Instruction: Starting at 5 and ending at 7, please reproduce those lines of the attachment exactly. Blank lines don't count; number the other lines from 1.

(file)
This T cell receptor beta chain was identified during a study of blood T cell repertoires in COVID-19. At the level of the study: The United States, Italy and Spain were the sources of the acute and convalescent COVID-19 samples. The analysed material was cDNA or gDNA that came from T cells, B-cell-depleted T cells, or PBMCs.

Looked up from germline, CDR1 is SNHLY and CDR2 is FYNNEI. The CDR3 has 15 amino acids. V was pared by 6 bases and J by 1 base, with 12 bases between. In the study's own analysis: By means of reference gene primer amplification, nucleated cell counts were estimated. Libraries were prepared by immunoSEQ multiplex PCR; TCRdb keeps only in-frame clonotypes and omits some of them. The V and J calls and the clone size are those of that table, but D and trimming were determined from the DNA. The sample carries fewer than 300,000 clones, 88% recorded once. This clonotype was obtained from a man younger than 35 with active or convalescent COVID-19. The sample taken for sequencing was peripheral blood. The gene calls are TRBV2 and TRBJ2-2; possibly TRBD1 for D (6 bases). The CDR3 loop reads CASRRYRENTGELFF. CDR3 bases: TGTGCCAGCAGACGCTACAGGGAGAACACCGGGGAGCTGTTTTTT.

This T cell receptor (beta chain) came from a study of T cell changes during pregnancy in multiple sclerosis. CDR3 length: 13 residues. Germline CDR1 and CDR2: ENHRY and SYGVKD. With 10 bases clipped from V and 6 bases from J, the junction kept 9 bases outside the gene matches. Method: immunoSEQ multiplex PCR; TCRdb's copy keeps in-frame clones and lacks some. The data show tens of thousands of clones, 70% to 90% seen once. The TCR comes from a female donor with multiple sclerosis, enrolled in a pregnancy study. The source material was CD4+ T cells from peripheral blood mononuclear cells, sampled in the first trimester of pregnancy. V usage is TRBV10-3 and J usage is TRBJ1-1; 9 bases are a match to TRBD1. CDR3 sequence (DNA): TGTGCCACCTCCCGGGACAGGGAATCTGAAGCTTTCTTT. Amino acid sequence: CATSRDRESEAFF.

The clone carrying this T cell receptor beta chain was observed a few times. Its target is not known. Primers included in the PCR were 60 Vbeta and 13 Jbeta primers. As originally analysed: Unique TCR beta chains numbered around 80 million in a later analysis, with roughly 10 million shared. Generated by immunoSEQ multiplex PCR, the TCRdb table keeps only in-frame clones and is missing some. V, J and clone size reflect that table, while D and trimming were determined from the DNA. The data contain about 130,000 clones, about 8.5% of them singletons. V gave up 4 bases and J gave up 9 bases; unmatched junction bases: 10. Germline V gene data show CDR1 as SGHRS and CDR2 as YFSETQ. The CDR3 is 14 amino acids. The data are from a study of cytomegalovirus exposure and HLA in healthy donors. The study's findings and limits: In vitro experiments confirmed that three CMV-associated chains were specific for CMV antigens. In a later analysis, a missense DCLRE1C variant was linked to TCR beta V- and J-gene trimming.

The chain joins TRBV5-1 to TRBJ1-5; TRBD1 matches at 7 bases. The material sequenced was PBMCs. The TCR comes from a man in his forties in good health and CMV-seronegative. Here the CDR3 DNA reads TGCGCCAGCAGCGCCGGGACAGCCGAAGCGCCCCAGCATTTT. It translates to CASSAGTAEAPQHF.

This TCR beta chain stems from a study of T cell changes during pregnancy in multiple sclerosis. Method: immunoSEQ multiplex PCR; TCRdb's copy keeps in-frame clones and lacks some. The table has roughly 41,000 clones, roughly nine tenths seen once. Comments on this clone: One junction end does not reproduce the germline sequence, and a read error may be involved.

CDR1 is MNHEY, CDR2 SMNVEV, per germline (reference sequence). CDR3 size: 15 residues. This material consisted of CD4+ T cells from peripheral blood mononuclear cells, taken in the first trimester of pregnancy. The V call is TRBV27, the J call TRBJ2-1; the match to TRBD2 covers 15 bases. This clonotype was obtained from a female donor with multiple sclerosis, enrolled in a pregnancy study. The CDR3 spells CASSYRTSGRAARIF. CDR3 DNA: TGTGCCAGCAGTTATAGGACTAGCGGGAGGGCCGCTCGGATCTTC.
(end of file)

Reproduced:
The chain joins TRBV5-1 to TRBJ1-5; TRBD1 matches at 7 bases. The material sequenced was PBMCs. The TCR comes from a man in his forties in good health and CMV-seronegative. Here the CDR3 DNA reads TGCGCCAGCAGCGCCGGGACAGCCGAAGCGCCCCAGCATTTT. It translates to CASSAGTAEAPQHF.

This TCR beta chain stems from a study of T cell changes during pregnancy in multiple sclerosis. Method: immunoSEQ multiplex PCR; TCRdb's copy keeps in-frame clones and lacks some. The table has roughly 41,000 clones, roughly nine tenths seen once. Comments on this clone: One junction end does not reproduce the germline sequence, and a read error may be involved.

CDR1 is MNHEY, CDR2 SMNVEV, per germline (reference sequence). CDR3 size: 15 residues. This material consisted of CD4+ T cells from peripheral blood mononuclear cells, taken in the first trimester of pregnancy. The V call is TRBV27, the J call TRBJ2-1; the match to TRBD2 covers 15 bases. This clonotype was obtained from a female donor with multiple sclerosis, enrolled in a pregnancy study. The CDR3 spells CASSYRTSGRAARIF. CDR3 DNA: TGTGCCAGCAGTTATAGGACTAGCGGGAGGGCCGCTCGGATCTTC.